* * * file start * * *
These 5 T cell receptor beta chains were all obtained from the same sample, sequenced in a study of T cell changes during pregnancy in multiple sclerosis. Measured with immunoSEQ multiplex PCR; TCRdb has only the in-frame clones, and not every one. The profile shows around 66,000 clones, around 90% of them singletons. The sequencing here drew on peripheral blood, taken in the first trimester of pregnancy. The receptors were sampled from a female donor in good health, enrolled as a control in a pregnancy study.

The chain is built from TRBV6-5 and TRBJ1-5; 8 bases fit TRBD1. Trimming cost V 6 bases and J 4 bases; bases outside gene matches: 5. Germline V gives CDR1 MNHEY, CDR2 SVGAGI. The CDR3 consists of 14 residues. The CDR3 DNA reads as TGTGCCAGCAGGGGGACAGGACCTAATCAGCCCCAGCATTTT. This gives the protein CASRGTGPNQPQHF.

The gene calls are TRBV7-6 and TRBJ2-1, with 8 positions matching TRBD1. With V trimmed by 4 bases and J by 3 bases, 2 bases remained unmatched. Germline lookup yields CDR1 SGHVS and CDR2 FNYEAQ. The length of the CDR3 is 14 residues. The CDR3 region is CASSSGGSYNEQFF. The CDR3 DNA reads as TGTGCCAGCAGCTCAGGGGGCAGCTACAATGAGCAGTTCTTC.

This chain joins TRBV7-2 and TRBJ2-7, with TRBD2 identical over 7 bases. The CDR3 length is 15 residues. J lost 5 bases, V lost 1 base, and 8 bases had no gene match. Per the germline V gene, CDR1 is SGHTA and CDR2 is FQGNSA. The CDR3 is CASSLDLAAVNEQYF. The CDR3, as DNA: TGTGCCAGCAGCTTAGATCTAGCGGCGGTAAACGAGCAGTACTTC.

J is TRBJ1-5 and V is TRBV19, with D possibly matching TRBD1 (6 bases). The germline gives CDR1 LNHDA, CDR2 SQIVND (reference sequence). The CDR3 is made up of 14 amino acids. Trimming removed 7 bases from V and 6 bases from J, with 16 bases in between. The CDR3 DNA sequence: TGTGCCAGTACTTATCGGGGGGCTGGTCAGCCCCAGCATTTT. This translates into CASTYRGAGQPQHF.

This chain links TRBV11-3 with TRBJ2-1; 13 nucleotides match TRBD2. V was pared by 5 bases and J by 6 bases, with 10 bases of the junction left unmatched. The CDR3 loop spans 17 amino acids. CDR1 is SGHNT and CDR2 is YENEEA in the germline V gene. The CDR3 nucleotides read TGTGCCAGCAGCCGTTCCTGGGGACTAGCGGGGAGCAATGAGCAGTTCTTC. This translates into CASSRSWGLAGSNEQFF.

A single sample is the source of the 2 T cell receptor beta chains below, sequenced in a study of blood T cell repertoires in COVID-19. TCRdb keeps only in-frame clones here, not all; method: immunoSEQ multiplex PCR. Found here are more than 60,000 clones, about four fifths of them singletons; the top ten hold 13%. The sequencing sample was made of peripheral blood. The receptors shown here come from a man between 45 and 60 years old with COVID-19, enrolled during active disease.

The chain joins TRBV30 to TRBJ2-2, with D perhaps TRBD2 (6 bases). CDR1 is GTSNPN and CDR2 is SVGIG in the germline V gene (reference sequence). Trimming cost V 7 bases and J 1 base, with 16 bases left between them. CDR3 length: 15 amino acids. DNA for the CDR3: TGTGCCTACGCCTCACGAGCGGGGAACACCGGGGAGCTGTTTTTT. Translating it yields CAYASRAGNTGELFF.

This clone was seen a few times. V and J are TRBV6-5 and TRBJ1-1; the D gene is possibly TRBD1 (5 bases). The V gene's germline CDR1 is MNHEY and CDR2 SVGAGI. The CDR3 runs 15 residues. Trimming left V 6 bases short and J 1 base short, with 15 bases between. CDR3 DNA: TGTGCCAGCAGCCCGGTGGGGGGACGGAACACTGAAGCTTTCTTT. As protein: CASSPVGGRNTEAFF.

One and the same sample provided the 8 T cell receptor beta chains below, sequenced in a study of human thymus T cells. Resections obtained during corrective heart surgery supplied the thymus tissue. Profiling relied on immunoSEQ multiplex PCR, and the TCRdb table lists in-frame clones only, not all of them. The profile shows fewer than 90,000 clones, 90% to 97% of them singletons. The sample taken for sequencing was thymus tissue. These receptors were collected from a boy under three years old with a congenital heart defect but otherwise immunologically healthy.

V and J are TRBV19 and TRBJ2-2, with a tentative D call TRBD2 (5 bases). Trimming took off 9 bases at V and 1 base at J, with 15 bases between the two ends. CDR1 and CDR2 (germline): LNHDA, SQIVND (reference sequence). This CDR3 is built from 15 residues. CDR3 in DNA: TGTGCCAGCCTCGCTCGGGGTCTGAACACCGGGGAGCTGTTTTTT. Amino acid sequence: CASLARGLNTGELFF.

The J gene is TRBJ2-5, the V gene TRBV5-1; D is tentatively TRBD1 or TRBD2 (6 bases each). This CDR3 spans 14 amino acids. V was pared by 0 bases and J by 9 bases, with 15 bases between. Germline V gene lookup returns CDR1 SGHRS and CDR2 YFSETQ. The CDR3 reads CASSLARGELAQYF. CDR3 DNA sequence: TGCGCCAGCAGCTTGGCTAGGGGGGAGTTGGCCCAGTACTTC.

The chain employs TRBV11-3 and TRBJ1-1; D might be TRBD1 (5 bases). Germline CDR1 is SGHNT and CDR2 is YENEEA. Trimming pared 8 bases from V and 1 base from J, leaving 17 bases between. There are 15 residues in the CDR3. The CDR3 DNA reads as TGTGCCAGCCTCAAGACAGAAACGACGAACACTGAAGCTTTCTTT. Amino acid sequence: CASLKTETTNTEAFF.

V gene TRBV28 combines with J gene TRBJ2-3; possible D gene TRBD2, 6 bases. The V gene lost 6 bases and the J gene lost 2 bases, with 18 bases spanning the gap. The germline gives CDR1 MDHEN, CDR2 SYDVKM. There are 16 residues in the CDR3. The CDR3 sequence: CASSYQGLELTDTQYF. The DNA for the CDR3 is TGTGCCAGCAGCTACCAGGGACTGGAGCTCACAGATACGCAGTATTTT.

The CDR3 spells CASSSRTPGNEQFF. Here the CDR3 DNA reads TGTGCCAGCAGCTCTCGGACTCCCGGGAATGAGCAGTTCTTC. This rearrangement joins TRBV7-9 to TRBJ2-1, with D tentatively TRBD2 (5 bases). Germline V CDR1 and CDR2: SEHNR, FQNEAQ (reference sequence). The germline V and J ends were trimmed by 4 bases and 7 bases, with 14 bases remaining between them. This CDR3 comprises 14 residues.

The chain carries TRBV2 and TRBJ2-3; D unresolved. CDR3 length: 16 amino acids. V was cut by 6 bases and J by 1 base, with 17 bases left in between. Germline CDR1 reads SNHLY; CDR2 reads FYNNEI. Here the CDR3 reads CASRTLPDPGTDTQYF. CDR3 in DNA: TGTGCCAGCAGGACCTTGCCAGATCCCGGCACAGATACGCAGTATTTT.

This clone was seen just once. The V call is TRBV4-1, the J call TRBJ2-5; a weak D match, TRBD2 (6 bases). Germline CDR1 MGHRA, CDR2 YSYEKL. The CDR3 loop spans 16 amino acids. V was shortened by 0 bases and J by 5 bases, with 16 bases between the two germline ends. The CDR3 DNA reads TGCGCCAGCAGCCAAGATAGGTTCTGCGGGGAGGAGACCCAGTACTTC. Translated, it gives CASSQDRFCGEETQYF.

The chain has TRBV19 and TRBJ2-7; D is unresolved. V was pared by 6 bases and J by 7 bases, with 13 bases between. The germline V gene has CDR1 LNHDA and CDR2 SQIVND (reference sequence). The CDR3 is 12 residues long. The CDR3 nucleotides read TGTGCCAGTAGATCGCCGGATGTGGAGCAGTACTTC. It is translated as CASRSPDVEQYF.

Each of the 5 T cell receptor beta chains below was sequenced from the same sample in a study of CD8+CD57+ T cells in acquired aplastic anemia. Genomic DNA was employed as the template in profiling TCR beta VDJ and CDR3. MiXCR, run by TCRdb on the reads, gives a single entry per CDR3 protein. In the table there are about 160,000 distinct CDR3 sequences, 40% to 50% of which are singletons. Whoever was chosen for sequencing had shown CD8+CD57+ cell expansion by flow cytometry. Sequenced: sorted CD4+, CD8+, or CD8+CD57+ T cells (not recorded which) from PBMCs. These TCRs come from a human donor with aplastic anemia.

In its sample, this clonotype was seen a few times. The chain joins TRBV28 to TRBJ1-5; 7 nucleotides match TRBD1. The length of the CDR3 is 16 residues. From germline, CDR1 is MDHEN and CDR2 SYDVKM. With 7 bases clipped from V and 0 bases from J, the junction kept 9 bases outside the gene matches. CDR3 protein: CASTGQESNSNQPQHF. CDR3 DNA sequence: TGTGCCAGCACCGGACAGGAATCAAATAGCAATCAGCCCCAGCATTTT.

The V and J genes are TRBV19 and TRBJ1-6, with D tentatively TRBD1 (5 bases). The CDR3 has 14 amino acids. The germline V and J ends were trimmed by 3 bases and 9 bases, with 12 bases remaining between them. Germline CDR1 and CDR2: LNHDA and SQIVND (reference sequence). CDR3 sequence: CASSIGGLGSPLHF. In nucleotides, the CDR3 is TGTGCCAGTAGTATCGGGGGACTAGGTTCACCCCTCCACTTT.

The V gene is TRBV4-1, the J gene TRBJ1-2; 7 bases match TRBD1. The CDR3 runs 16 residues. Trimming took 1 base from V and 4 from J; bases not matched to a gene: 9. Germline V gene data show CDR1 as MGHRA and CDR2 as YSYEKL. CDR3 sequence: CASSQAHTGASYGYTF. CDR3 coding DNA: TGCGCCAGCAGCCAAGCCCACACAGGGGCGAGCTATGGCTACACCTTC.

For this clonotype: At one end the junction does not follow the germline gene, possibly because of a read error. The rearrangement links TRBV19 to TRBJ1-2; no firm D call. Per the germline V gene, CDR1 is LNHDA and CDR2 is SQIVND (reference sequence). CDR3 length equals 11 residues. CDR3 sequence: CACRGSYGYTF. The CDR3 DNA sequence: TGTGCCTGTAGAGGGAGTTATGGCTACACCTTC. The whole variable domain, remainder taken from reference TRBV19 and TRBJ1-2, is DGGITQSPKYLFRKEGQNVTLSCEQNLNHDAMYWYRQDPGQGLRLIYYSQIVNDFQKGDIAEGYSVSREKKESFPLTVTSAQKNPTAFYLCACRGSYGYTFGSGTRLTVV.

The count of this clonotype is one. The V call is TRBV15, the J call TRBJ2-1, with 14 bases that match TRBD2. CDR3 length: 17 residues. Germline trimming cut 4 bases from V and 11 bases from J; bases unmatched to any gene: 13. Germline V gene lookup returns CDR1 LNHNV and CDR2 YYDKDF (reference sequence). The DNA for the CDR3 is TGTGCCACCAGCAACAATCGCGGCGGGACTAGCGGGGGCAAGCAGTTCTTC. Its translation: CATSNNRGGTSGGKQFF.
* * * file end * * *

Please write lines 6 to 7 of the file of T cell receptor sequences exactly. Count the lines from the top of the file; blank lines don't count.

This chain links TRBV11-3 with TRBJ2-1; 13 nucleotides match TRBD2. V was pared by 5 bases and J by 6 bases, with 10 bases of the junction left unmatched. The CDR3 loop spans 17 amino acids. CDR1 is SGHNT and CDR2 is YENEEA in the germline V gene. The CDR3 nucleotides read TGTGCCAGCAGCCGTTCCTGGGGACTAGCGGGGAGCAATGAGCAGTTCTTC. This translates into CASSRSWGLAGSNEQFF.

A single sample is the source of the 2 T cell receptor beta chains below, sequenced in a study of blood T cell repertoires in COVID-19. TCRdb keeps only in-frame clones here, not all; method: immunoSEQ multiplex PCR. Found here are more than 60,000 clones, about four fifths of them singletons; the top ten hold 13%. The sequencing sample was made of peripheral blood. The receptors shown here come from a man between 45 and 60 years old with COVID-19, enrolled during active disease.